Renewables pushing energy efficiency out of the debate?

There has been a huge focus on the renewables industry which has pushed energy efficiency out of the debate. That’s the view of Andrew Fletcher, Managing Director of Carbon Control, […]

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By Priyanka Shrestha

There has been a huge focus on the renewables industry which has pushed energy efficiency out of the debate.

That’s the view of Andrew Fletcher, Managing Director of Carbon Control, who believes energy efficiency is still “undervalued and under realised” in the UK.

His comments come as the green energy sector has received a lot of attention following cuts to onshore wind and solar support.

Mr Fletcher told ELN: “For a number of years now energy efficiency has been the poor relation. There’s been a massive focus and obviously investment by government to effectively stimulate the renewable energy sector within the UK. I think it’s widely recognised the level of subsidies have historically been too generous. As a result of that now, cuts have had to be almost too severe in order to balance the books.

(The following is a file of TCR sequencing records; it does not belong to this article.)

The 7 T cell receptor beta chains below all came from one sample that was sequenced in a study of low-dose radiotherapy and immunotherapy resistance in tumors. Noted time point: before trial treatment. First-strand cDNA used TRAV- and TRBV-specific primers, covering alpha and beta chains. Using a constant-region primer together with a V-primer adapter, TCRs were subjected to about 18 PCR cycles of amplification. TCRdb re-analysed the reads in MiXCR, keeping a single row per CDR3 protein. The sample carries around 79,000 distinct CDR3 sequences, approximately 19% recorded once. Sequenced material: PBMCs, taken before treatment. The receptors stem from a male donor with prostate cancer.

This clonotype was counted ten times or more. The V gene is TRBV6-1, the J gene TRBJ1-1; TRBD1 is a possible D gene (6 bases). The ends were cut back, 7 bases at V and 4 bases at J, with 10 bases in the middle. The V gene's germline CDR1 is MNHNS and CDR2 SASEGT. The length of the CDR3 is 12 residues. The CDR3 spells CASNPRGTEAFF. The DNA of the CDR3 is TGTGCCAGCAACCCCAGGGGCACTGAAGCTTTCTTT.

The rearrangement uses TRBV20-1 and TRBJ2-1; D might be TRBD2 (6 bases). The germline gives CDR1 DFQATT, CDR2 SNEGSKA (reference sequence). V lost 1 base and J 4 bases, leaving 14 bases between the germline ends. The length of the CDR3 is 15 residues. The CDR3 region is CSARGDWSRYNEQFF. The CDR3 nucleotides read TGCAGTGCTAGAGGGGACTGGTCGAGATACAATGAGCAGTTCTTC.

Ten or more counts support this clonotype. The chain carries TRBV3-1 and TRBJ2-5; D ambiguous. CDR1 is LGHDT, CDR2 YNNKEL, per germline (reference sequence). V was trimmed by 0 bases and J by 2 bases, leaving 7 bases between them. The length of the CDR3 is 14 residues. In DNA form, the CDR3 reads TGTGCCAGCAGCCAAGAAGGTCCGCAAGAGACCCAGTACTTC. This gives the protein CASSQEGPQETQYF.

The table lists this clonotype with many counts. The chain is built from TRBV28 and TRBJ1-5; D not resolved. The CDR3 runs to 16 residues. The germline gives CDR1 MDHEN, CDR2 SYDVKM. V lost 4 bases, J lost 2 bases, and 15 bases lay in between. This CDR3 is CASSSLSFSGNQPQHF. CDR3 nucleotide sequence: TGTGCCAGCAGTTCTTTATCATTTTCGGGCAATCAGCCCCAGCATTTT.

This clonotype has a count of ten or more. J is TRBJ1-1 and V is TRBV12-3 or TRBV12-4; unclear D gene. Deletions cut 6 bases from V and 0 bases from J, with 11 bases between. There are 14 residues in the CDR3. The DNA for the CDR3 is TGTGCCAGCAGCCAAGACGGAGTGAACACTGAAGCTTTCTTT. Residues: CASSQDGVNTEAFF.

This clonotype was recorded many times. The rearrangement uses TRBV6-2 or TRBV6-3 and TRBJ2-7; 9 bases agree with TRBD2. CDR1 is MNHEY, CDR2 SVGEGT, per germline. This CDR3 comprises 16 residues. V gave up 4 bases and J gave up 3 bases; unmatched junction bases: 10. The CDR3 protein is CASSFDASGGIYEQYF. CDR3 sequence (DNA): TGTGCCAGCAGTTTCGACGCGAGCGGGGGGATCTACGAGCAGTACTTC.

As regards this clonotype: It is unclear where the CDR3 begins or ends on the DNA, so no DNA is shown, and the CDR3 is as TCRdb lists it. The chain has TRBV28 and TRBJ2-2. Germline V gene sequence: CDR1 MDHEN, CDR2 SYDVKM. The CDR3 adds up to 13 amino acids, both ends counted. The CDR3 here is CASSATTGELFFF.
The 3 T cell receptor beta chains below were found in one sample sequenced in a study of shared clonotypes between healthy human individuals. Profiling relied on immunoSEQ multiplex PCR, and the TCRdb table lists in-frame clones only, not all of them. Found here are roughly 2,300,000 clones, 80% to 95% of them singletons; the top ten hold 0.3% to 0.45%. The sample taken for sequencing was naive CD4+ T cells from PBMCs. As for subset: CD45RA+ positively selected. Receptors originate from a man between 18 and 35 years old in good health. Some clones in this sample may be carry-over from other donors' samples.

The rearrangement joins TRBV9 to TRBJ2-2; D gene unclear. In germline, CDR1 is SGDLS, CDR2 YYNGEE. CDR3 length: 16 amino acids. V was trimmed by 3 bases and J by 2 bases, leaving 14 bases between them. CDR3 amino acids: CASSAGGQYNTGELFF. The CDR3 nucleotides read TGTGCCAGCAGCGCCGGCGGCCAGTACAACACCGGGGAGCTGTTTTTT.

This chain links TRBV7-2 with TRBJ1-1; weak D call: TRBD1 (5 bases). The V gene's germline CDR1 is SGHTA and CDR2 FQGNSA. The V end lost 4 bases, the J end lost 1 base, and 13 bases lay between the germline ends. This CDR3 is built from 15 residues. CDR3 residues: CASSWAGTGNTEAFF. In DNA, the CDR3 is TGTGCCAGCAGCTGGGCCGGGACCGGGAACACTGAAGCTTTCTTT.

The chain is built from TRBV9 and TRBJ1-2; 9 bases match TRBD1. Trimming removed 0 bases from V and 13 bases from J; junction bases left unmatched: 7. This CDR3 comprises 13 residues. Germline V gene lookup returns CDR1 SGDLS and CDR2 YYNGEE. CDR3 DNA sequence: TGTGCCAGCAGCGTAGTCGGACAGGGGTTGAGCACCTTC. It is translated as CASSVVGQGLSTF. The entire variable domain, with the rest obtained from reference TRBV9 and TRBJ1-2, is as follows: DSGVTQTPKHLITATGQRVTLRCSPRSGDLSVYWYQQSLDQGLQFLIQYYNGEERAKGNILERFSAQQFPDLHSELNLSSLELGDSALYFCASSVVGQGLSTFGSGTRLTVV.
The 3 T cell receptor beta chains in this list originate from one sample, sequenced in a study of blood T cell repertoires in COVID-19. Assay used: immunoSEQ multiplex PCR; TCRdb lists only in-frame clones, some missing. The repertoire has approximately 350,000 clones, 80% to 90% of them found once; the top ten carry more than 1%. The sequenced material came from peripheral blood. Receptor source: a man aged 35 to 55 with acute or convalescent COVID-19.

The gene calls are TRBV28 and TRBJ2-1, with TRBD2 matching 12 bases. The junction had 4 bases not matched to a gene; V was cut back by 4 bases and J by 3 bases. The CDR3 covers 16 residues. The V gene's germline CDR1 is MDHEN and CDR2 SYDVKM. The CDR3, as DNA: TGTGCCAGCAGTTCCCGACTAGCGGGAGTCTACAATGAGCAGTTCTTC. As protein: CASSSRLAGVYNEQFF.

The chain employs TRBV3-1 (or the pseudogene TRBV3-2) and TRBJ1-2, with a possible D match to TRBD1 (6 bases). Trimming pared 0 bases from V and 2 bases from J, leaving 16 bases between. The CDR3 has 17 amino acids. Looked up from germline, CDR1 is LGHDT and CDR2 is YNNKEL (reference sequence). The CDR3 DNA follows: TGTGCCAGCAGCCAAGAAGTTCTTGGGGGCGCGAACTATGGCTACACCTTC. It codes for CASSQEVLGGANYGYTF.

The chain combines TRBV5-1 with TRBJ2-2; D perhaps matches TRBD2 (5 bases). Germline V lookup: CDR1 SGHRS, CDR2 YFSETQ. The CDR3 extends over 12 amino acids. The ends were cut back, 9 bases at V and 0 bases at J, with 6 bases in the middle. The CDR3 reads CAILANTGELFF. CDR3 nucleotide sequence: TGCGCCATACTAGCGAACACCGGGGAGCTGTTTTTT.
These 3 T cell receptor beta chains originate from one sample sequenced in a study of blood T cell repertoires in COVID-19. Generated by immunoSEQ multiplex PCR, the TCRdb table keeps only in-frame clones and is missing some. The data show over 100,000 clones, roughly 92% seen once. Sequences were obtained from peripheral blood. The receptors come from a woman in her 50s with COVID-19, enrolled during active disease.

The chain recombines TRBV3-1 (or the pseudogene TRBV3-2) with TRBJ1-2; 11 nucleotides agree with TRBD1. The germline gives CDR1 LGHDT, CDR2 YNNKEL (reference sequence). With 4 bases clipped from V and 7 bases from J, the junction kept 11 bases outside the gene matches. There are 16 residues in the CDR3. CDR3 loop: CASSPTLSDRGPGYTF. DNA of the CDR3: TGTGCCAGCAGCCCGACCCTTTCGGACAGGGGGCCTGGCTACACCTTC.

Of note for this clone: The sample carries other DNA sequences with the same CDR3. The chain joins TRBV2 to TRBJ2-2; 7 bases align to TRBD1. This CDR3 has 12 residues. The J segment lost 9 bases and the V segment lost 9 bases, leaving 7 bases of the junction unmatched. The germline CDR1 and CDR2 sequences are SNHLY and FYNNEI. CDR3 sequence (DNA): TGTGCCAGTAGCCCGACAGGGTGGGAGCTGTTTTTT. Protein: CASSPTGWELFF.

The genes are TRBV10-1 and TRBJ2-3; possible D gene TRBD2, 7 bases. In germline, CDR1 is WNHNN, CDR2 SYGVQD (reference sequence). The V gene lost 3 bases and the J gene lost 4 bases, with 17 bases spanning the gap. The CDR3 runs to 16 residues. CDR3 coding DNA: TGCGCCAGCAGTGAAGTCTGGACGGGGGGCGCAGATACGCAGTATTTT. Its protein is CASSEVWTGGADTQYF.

“The consequence of that has been that many organisations have seen a more compelling business case based upon subsidies they can receive from government to invest in renewables than to address even simpler and more cost effective opportunities associated with improving energy efficiency across their business.”

He believes energy efficiency holds “immense potential” to help businesses and network generators reduce the amount of power consumed.

“Yet subsidies that government policy focuses on tend to pass this area by,” Mr Fletcher said.

He added government must provide “clear guidance” and incentives to invest in energy efficiency as although it offers a compelling payback period or return on investment, the upfront costs would be an issue for some.

He told ELN: “By incentivising businesses, history has shown that people will act accordingly. Things such as subsidies for renewable energy: those have been very successful in stimulating the energy market in the UK and lots of businesses have been motivated by the cost savings as much as they have by the environmental benefits.”

However he added: “There is astonishingly still a lot of ignorance within businesses in terms of understanding the composition of their energy bills; namely multiple time of use charges and layers of ‘green taxes’ associated with energy but equally the impact in terms of cost reduction that is delivered by reducing their energy consumption by modest amounts.”

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